The second half of the course was focused on waveguides and connectors, which was an area that I found particularly fascinating. We learned about various types of waveguides and their properties, including rectangular waveguides and their wall loss, circular waveguides, coaxial cables, stripline, microstrip, and coplanar waveguide. We also explored the concept of scattering matrices and their properties, including the use of S-parameters to characterize microwave components. We then went on to study power dividers, branch line couplers, and coupled line couplers, which are essential building blocks for designing high-performance RF and microwave circuits.

Throughout the course, we had the opportunity to apply our theoretical knowledge to practical assignments that required us to use industry-standard simulation tools. These assignments helped me to develop my skills in designing and simulating microwave circuits, which I know will be invaluable in my future career. One of the highlights of the course was the lab sessions, which provided us with hands-on experience in designing and testing RF and microwave circuits. The lab sessions were a great complement to the theoretical knowledge we gained in the course and helped us to develop important practical skills.

The final project of this course was undoubtedly one of the most challenging but rewarding experiences. Our task was to design a 20±1 dB parallel line 3-section coupler with a center frequency of 3 GHz and a bandwidth of 4 GHz between 1 GHz and 5 GHz. The project required us to meet specific specifications, such as the coupling at 3 GHz at 20±1 dB, directivity at design frequency 15±2 dB, and insertion loss at design frequency of 1.5 dB maximum in ADS.

If you have a passion for RF and mm-wave IC design, I highly recommend taking the RF/Microwave Circuits course. Through a combination of theoretical concepts, practical assignments, and hands-on lab sessions, this course provides a comprehensive understanding of high-frequency circuit design. I found the course to be invaluable in equipping me with the skills and knowledge necessary for a successful career in this field. In fact, it was a core course for me and has solidified my plans to pursue a career in RF and mm-wave IC design.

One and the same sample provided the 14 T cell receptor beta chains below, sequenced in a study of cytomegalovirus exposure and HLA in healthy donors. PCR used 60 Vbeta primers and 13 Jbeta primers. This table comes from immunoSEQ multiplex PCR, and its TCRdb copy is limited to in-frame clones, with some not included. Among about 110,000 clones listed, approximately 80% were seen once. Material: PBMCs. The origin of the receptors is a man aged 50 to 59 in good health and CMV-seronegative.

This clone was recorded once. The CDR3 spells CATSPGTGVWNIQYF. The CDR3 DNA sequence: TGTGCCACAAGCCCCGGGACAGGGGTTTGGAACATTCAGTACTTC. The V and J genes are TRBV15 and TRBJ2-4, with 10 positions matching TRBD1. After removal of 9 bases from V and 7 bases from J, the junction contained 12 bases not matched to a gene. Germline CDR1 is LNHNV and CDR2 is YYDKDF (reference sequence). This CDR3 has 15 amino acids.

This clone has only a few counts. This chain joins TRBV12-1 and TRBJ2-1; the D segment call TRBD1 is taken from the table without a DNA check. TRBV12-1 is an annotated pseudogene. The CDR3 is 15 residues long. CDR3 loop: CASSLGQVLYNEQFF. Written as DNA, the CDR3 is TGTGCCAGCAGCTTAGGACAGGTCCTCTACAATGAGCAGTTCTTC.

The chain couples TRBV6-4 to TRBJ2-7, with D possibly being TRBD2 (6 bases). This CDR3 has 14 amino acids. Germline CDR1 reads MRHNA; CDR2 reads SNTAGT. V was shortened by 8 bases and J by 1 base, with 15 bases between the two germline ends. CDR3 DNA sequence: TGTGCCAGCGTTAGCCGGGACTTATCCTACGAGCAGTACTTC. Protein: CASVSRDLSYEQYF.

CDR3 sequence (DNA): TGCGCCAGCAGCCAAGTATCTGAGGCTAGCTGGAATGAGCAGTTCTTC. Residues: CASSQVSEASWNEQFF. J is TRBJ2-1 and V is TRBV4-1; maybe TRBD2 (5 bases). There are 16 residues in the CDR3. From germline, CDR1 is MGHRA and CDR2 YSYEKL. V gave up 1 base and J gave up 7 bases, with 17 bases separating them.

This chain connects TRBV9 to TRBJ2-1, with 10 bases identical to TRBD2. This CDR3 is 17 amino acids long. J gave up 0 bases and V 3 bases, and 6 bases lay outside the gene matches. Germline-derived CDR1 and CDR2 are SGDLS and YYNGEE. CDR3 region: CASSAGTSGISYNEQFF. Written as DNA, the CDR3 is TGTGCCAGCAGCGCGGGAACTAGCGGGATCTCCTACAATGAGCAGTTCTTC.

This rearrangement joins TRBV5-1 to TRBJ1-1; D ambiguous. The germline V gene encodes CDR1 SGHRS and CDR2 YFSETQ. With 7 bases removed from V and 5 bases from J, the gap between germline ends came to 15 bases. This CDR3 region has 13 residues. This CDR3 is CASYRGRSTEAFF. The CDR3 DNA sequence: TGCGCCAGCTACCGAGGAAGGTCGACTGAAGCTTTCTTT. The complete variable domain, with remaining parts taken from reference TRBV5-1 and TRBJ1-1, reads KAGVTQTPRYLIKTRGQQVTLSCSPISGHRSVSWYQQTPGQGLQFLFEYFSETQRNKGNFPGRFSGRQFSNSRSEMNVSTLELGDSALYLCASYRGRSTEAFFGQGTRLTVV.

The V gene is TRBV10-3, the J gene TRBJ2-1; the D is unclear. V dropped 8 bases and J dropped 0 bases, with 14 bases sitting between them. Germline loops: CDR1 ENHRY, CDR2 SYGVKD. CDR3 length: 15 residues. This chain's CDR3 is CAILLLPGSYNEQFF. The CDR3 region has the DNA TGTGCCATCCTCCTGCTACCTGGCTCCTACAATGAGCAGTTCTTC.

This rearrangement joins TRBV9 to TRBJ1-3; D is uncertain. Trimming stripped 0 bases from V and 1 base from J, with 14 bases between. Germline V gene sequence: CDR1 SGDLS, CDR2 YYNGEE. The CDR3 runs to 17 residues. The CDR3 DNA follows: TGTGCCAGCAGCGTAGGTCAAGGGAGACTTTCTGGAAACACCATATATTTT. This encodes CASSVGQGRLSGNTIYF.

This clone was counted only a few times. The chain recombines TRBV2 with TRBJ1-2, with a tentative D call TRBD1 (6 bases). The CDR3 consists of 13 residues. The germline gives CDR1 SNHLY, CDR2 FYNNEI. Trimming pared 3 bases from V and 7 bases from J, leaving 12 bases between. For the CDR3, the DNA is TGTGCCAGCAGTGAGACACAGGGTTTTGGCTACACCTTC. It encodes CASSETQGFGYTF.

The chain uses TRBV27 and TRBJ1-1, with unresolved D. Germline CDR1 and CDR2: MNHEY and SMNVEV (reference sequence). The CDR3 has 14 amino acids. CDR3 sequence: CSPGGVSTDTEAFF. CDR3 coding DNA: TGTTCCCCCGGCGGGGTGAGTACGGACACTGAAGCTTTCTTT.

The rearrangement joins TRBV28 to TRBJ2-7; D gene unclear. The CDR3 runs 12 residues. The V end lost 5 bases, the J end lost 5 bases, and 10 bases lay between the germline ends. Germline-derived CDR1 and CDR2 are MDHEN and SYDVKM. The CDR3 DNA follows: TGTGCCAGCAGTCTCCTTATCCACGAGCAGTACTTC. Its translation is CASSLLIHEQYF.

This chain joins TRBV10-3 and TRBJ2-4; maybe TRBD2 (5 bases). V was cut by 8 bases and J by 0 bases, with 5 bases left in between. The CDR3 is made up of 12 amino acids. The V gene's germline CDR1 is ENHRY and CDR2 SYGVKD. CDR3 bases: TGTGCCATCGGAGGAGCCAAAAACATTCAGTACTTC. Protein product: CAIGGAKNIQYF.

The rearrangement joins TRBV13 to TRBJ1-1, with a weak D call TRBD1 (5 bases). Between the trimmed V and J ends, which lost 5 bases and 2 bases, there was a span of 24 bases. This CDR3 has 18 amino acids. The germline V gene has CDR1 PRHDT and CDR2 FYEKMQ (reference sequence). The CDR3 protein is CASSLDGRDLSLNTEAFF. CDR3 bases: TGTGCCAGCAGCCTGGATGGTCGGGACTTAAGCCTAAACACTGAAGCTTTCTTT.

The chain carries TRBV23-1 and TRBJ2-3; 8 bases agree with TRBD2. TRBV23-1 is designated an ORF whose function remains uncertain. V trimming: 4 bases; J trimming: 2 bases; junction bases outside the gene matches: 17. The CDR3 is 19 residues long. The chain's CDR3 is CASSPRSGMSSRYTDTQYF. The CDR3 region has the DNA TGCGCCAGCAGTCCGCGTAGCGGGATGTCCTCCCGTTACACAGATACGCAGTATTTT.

[1]: Dhruval Potla


EE620 MIMO Wireless Communication

As a Bachelor's degree holder in communication engineering, I enrolled in the Master's program in Digital Communication at the University at Buffalo to further my knowledge in this field. The variety of courses offered caught my attention, including the EE620 Multiple-Input-Multiple-output(MIMO) wireless communication course. Through this course, I gained a deeper understanding of MIMO, its benefits, how it works, and different techniques. My goal was to enhance my career profile, as I aspire to work in wireless communication. In this reflection, I will discuss my experience in the course, challenges faced, and the impact on my career goals.

MIMO technology is a game changer in wireless communication, utilizing multiple antennas at both the transmitter and receiver ends to create multiple spatial channels for data transmission. This allows for faster data rates and improved reliability compared to traditional wireless communication systems. MIMO has become an essential technology for various wireless communication applications, especially in urban environments with poor signal quality due to interference and noise.

During the first few classes of the course, we extensively discussed the history of wireless communication, from the pioneering work of Marconi in 1901 to the modern-day cellular systems such as 5G. We also examined the evolution of wireless local area networks (WLAN) and the various IEEE 802.xx standards that define them. Specifically, we looked at the technical details of the IEEE 802.11 family of WLAN standards, including 802.11a/b/g/n/ac/ax, and discussed their respective features and capabilities. Additionally, we explored the different generations of cellular systems, starting from 1G all the way up to 5G, and the advancements made in each generation. This foundational understanding of the history and evolution of wireless communication provided us with a contextual framework that was essential in understanding the principles of MIMO wireless communication.

In the following classes, we dolve deeper into wireless communication concepts and reviewed the basics of Single-Input-Single-Output (SISO) communication systems. We also represented various systems mathematically, including the channel model, which is crucial for MIMO system design. The motivation for MIMO systems was discussed in detail, including the need for increased spectral efficiency and higher data rates. With multiple antennas, a MIMO system can combat noise and fading by using spatial diversity techniques. The capacity of a MIMO system increases linearly with the minimum number of transmitter and receiver antennas, which is a key advantage of this technology. We also learned about different types of MIMO systems, such as Spatial Multiplexing (SM) and Space-Time Coding (STC), which use different techniques to achieve high capacity and reliability.

Through the course, I learned about the three distinct phenomena that affect radio signal propagation: path loss, shadowing, and multipath fading. Multipath fading, in particular, was a topic of interest, as it involves the signal taking multiple paths to reach the receiver, causing interference. The course discussed several fading models and their impact on MIMO systems in real-world scenarios. The understanding of fading is crucial in designing and optimizing wireless communication systems, ensuring reliable and robust communication, even in challenging environments.